One of the Geneva conference speakers, Professor Thomas Michel of Georgetown University (Washington, DC), emphasized the importance of justice and forgiveness as tools to achieve peace. He said one is not possible without the other and that without serving justice no forgiveness should be expected from the victims of oppressors. According to Michel, the way to make people forgive their oppressors is to increase dialogue among groups with animosity against each other.
Although Islamic scholar Fethullah Gulen was unable to be at the Geneva conference that was attended by more than 800 participants from 50 countries, he sent a message that was read by German historian and author Jochen Thies. In his message, Gulen underlined the importance of investing in human beings while stating that “building peace means building peace-loving men and women.”
“That is exactly what our Forgiveness Education Program is designed to accomplish,” according to Dr. Enright. ”It is our hope that the same forgiveness program we have been operating in Northern Ireland for the past 12 years; in Liberia, West Africa for 3 years; and the one we just recently started in Israel-Palestine after 3 years of groundwork there, will soon be employed around the world to address violence and peace issues.”
“If students are introduced at age 4 to the inherent (built-in) worth of all people, which we do in our programs, would the amount of violence go down, perhaps dramatically, and would that increase the likelihood of peace?” Dr. Enright asks. “The world needs forgiveness education.”
“Teaching the art and power of forgiveness to children may be both the best and the fastest way to positively change our world. I believe the Belfast experiment should be expanded to first grade classes in every elementary school in the world. The results speak for themselves, as violent crime in Belfast has fallen dramatically in the past ten years.
“Forgiveness has the potential to transform our communities that have not known peace for decades and reshape our world.”
Patrick Wells, successful businessman turned film producer, talking about Dr. Enright’s Forgiveness Education work in Belfast schools over the past 10 years.
Read the full article: “Embracing Forgiveness Education to Reshape Our World” from rsn – reader supported news.
University of Wisconsin educational psychology professor Dr. Robert Enright will speak at the United Nations next month and serve on an international “Expert Group” that will develop intervention models aimed at ending gender-based violence around the world.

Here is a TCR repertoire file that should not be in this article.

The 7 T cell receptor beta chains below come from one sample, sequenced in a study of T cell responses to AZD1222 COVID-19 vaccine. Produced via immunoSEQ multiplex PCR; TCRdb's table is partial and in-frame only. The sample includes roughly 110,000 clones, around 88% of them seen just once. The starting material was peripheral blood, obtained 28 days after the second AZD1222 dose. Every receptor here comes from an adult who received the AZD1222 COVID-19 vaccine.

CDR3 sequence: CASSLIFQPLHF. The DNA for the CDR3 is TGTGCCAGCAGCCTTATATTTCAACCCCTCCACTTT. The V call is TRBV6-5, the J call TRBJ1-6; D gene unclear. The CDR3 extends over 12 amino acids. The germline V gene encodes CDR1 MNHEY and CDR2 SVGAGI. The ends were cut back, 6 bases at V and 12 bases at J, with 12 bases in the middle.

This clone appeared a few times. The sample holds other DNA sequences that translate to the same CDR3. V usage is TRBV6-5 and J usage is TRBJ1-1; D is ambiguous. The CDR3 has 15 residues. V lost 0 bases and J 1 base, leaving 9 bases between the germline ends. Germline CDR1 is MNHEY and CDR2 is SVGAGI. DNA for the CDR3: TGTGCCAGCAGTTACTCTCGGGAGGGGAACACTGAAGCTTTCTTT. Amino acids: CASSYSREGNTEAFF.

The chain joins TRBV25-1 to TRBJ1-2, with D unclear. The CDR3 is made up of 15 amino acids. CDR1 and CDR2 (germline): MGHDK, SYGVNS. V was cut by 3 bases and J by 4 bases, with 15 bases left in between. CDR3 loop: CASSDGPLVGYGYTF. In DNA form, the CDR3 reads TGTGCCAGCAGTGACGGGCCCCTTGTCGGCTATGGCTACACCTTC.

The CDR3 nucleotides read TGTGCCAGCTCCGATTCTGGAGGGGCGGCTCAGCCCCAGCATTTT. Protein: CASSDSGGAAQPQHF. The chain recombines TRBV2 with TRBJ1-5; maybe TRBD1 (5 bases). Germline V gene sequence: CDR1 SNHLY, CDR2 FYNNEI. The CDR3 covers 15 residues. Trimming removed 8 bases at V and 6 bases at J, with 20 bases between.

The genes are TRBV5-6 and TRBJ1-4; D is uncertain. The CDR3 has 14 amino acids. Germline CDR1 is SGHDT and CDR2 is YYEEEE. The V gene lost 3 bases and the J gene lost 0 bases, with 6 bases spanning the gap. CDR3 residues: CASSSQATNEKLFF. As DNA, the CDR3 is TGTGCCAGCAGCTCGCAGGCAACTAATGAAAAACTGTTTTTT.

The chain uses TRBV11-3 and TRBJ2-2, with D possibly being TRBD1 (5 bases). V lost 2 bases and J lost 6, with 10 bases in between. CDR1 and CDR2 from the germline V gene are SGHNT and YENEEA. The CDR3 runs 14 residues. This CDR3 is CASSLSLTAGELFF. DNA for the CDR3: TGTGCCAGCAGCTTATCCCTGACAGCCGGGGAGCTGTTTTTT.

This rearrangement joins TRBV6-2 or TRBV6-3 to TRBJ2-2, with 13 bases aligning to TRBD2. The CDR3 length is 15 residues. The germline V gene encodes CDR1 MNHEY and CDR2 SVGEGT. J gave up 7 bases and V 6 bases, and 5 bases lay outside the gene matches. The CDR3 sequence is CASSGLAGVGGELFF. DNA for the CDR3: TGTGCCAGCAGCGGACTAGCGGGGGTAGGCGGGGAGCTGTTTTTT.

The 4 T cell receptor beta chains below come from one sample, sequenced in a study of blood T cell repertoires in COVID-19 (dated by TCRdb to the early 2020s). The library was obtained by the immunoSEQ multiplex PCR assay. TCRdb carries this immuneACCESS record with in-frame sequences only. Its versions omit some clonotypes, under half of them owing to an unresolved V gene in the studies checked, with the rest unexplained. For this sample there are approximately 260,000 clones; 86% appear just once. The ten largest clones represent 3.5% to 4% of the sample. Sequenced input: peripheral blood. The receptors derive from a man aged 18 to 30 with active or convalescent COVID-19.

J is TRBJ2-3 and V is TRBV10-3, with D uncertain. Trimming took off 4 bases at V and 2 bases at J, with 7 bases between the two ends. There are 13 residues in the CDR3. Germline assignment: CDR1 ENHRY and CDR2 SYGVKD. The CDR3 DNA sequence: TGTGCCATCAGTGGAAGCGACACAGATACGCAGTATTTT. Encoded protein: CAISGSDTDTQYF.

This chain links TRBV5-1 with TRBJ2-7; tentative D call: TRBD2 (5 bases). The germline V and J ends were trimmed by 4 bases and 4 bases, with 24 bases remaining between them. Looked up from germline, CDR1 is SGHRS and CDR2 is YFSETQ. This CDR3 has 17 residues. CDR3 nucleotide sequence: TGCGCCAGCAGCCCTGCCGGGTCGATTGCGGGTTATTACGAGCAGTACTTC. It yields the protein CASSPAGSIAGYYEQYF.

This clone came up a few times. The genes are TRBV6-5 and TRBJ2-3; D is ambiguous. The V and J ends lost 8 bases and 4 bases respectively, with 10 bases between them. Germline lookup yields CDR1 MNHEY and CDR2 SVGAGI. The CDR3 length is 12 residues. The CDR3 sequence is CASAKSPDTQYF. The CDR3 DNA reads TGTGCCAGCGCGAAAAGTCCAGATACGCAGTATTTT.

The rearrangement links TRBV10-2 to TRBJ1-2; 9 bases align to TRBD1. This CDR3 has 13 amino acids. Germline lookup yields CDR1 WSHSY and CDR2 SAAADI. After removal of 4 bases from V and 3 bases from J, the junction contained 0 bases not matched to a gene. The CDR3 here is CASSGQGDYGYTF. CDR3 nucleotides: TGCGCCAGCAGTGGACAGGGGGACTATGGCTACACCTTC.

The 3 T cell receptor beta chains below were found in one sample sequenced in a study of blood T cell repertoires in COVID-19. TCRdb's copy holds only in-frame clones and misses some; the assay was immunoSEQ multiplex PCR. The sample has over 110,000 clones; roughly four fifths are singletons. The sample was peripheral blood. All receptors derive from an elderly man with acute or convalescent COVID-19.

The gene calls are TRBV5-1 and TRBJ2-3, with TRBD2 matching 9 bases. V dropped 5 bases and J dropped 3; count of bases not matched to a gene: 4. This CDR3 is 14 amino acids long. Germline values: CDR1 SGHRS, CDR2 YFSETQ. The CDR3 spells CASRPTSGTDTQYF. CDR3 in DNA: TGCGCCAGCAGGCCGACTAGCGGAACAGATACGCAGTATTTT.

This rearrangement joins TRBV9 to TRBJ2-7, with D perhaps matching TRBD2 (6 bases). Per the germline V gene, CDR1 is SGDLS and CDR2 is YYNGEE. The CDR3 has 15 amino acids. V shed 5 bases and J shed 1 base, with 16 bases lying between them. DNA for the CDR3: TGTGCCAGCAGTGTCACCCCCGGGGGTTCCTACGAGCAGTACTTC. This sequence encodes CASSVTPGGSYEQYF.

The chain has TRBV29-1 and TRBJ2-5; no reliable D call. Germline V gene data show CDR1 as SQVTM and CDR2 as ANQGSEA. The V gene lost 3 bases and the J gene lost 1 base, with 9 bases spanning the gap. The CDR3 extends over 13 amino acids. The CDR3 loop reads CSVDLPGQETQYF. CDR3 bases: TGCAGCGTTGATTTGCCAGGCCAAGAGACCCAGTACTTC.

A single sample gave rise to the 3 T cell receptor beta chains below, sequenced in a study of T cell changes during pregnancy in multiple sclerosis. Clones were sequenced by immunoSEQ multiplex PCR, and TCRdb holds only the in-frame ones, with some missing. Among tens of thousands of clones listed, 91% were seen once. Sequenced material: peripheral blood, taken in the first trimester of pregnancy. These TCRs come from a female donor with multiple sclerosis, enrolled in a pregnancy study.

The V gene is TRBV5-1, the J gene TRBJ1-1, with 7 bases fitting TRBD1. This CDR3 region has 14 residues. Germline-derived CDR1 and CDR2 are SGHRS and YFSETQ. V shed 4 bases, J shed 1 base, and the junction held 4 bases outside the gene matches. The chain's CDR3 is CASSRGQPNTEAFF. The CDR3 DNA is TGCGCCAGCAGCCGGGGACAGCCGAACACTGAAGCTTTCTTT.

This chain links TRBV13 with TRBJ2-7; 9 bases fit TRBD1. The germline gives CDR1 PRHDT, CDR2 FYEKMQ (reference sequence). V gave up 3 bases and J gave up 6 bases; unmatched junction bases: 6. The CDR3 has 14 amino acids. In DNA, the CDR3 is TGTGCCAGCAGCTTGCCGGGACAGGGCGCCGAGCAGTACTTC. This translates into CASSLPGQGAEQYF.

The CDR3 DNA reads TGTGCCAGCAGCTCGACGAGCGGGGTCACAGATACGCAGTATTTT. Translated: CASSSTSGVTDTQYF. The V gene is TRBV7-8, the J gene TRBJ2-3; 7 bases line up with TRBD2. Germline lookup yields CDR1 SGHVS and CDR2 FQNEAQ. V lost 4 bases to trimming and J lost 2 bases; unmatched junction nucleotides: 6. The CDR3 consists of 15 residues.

The Expert Group, which includes participants from six countries around the world, will meet in New York on September 29-30. That initial 2-day work session is being hosted by the United Nations Population Fund (UNFPA). The UNFPA is the lead UN agency for “delivering a world with expanded possibilities for women and young people to lead healthy and productive lives.”
Globally, according to the UNFPA, 1 in 3 women face gender-based violence, usually at the hands of someone she knows. Furthermore, 1 in 4 women, including adolescent girls, have been subjected to intimate partner or non-partner sexual violence. Those risks of violence are compounded in countries experiencing conflict and disasters.
U.S. Domestic Violence Statistics
► Domestic violence is the leading cause of injury to women in the United States.1
► A woman is beaten every 15 seconds in the United States.2
► Every day, 4 women die as a result of abuse.2
► Every day, 3 children die as a result of abuse.2
► From 1-4 million women are battered each year by their husbands or live-in partners.2
► Family violence costs the nation from $5 to $10 billion in medical expenses, police
and court costs, shelters and foster care, absenteeism and loss of productivity.3
► Domestic violence is a major contributing factor to other problems: child abuse,
drug & alcohol abuse, job loss, homelessness, and attempted suicide.4
1 U.S. Attorney General
2 U.S. Department of Justice
3 American Medical Association
4 Office for Victims of Crime
“There have been years of effort and advocacy by many individuals and organizations to address these sad statistics,” Dr. Enright says. “Yet there is still a tremendous need to provide support programs toward psychological healing. Forgiveness therapy is one proven way of restoring psychological health following such trauma.”
Dr. Enright said the UNFPA has established three main objectives for the Expert Group Meeting:
1) To provide an update on state-of-the-art integrative approaches to address the trauma and post-trauma caused by gender-based violence;
2) To identify humanistic integrative intervention models to help victims and survivors of gender-based violence; and,
3) To develop a strategy and timetable for implementation.
The intervention model that Dr. Enright and the Expert Group come up with in New York will be piloted in three selected areas where gender-based violence is prevalent: Bosnia-Herzegovina, Colombia, and Israel/Palestine. Funding will be provided by the United Nations.
“I’m delighted that one of the leading UN agencies has recognized the importance of our forgiveness research at UW-Madison and the development of intervention models like our Forgiveness Education Program,” Dr. Enright said of the upcoming meeting.
“That research has already demonstrated that forgiveness therapy can have a strong positive impact in dealing with trauma and post-trauma in both conflict and post-conflict situations,” he added.
Dr. Enright said he is hopeful that the forgiveness programs he has been operating in Northern Ireland for the past 12 years; in Liberia, West Africa for 3 years; and the one he just recently started in Israel-Palestine after 3 years of groundwork there, will soon be employed to address gender-based violence as well.
“If students are introduced at age 4 to the inherent (built-in) worth of all people, which we do in our Forgiveness Education Programs, would the amount of gender-based violence go down, perhaps dramatically?” Dr. Enright asks. “The world needs forgiveness education.”